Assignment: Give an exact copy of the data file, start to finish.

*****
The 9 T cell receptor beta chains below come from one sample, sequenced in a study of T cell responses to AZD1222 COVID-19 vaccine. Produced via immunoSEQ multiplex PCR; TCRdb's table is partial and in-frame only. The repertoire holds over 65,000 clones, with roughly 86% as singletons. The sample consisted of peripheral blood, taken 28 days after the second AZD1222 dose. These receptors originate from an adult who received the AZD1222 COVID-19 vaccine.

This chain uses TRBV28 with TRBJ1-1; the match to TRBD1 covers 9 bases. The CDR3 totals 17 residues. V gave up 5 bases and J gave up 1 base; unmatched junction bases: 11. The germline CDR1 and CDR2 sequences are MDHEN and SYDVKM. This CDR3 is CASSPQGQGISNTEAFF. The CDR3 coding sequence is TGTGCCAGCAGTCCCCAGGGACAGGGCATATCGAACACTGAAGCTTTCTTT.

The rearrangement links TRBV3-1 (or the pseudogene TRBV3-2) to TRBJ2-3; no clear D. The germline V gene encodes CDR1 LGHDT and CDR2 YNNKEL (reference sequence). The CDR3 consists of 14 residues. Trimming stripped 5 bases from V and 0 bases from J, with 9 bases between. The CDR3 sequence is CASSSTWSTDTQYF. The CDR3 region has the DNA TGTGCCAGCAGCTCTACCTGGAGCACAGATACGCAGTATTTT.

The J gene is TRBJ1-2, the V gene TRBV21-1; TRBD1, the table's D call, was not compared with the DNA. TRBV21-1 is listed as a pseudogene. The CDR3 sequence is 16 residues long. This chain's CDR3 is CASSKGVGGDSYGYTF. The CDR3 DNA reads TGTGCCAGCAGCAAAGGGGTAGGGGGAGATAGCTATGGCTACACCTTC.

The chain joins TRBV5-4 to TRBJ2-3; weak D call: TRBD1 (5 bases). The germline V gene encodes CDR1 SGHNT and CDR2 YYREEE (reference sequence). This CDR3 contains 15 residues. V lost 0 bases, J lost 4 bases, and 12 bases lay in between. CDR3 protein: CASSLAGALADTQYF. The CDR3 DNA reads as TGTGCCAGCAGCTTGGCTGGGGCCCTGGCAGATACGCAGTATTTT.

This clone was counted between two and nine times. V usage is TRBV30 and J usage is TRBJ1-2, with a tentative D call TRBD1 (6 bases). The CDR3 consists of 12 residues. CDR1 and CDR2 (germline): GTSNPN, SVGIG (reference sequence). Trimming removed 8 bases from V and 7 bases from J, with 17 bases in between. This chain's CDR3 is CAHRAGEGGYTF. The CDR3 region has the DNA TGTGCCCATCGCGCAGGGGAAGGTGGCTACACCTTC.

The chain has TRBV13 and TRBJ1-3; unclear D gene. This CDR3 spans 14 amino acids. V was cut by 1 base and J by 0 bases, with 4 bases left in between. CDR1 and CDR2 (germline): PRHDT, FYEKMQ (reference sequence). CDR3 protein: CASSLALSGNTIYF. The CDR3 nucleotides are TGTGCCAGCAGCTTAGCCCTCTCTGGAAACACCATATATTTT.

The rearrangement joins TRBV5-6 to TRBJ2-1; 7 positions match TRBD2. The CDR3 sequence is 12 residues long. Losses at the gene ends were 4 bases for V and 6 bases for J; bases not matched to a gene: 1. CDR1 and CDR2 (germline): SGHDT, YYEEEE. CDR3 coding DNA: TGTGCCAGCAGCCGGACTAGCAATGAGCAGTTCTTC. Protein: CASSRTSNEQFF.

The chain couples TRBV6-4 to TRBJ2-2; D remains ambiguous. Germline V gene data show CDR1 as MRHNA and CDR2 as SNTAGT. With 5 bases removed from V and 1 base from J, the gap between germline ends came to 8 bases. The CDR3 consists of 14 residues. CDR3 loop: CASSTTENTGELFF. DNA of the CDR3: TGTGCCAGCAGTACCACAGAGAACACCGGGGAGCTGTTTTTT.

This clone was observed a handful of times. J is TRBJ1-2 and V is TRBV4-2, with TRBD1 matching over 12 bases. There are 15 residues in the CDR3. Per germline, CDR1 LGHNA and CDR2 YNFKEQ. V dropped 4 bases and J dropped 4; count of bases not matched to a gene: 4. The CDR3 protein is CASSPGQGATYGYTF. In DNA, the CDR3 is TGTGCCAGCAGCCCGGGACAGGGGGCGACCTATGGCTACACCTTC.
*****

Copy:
The 9 T cell receptor beta chains below come from one sample, sequenced in a study of T cell responses to AZD1222 COVID-19 vaccine. Produced via immunoSEQ multiplex PCR; TCRdb's table is partial and in-frame only. The repertoire holds over 65,000 clones, with roughly 86% as singletons. The sample consisted of peripheral blood, taken 28 days after the second AZD1222 dose. These receptors originate from an adult who received the AZD1222 COVID-19 vaccine.

This chain uses TRBV28 with TRBJ1-1; the match to TRBD1 covers 9 bases. The CDR3 totals 17 residues. V gave up 5 bases and J gave up 1 base; unmatched junction bases: 11. The germline CDR1 and CDR2 sequences are MDHEN and SYDVKM. This CDR3 is CASSPQGQGISNTEAFF. The CDR3 coding sequence is TGTGCCAGCAGTCCCCAGGGACAGGGCATATCGAACACTGAAGCTTTCTTT.

The rearrangement links TRBV3-1 (or the pseudogene TRBV3-2) to TRBJ2-3; no clear D. The germline V gene encodes CDR1 LGHDT and CDR2 YNNKEL (reference sequence). The CDR3 consists of 14 residues. Trimming stripped 5 bases from V and 0 bases from J, with 9 bases between. The CDR3 sequence is CASSSTWSTDTQYF. The CDR3 region has the DNA TGTGCCAGCAGCTCTACCTGGAGCACAGATACGCAGTATTTT.

The J gene is TRBJ1-2, the V gene TRBV21-1; TRBD1, the table's D call, was not compared with the DNA. TRBV21-1 is listed as a pseudogene. The CDR3 sequence is 16 residues long. This chain's CDR3 is CASSKGVGGDSYGYTF. The CDR3 DNA reads TGTGCCAGCAGCAAAGGGGTAGGGGGAGATAGCTATGGCTACACCTTC.

The chain joins TRBV5-4 to TRBJ2-3; weak D call: TRBD1 (5 bases). The germline V gene encodes CDR1 SGHNT and CDR2 YYREEE (reference sequence). This CDR3 contains 15 residues. V lost 0 bases, J lost 4 bases, and 12 bases lay in between. CDR3 protein: CASSLAGALADTQYF. The CDR3 DNA reads as TGTGCCAGCAGCTTGGCTGGGGCCCTGGCAGATACGCAGTATTTT.

This clone was counted between two and nine times. V usage is TRBV30 and J usage is TRBJ1-2, with a tentative D call TRBD1 (6 bases). The CDR3 consists of 12 residues. CDR1 and CDR2 (germline): GTSNPN, SVGIG (reference sequence). Trimming removed 8 bases from V and 7 bases from J, with 17 bases in between. This chain's CDR3 is CAHRAGEGGYTF. The CDR3 region has the DNA TGTGCCCATCGCGCAGGGGAAGGTGGCTACACCTTC.

The chain has TRBV13 and TRBJ1-3; unclear D gene. This CDR3 spans 14 amino acids. V was cut by 1 base and J by 0 bases, with 4 bases left in between. CDR1 and CDR2 (germline): PRHDT, FYEKMQ (reference sequence). CDR3 protein: CASSLALSGNTIYF. The CDR3 nucleotides are TGTGCCAGCAGCTTAGCCCTCTCTGGAAACACCATATATTTT.

The rearrangement joins TRBV5-6 to TRBJ2-1; 7 positions match TRBD2. The CDR3 sequence is 12 residues long. Losses at the gene ends were 4 bases for V and 6 bases for J; bases not matched to a gene: 1. CDR1 and CDR2 (germline): SGHDT, YYEEEE. CDR3 coding DNA: TGTGCCAGCAGCCGGACTAGCAATGAGCAGTTCTTC. Protein: CASSRTSNEQFF.

The chain couples TRBV6-4 to TRBJ2-2; D remains ambiguous. Germline V gene data show CDR1 as MRHNA and CDR2 as SNTAGT. With 5 bases removed from V and 1 base from J, the gap between germline ends came to 8 bases. The CDR3 consists of 14 residues. CDR3 loop: CASSTTENTGELFF. DNA of the CDR3: TGTGCCAGCAGTACCACAGAGAACACCGGGGAGCTGTTTTTT.

This clone was observed a handful of times. J is TRBJ1-2 and V is TRBV4-2, with TRBD1 matching over 12 bases. There are 15 residues in the CDR3. Per germline, CDR1 LGHNA and CDR2 YNFKEQ. V dropped 4 bases and J dropped 4; count of bases not matched to a gene: 4. The CDR3 protein is CASSPGQGATYGYTF. In DNA, the CDR3 is TGTGCCAGCAGCCCGGGACAGGGGGCGACCTATGGCTACACCTTC.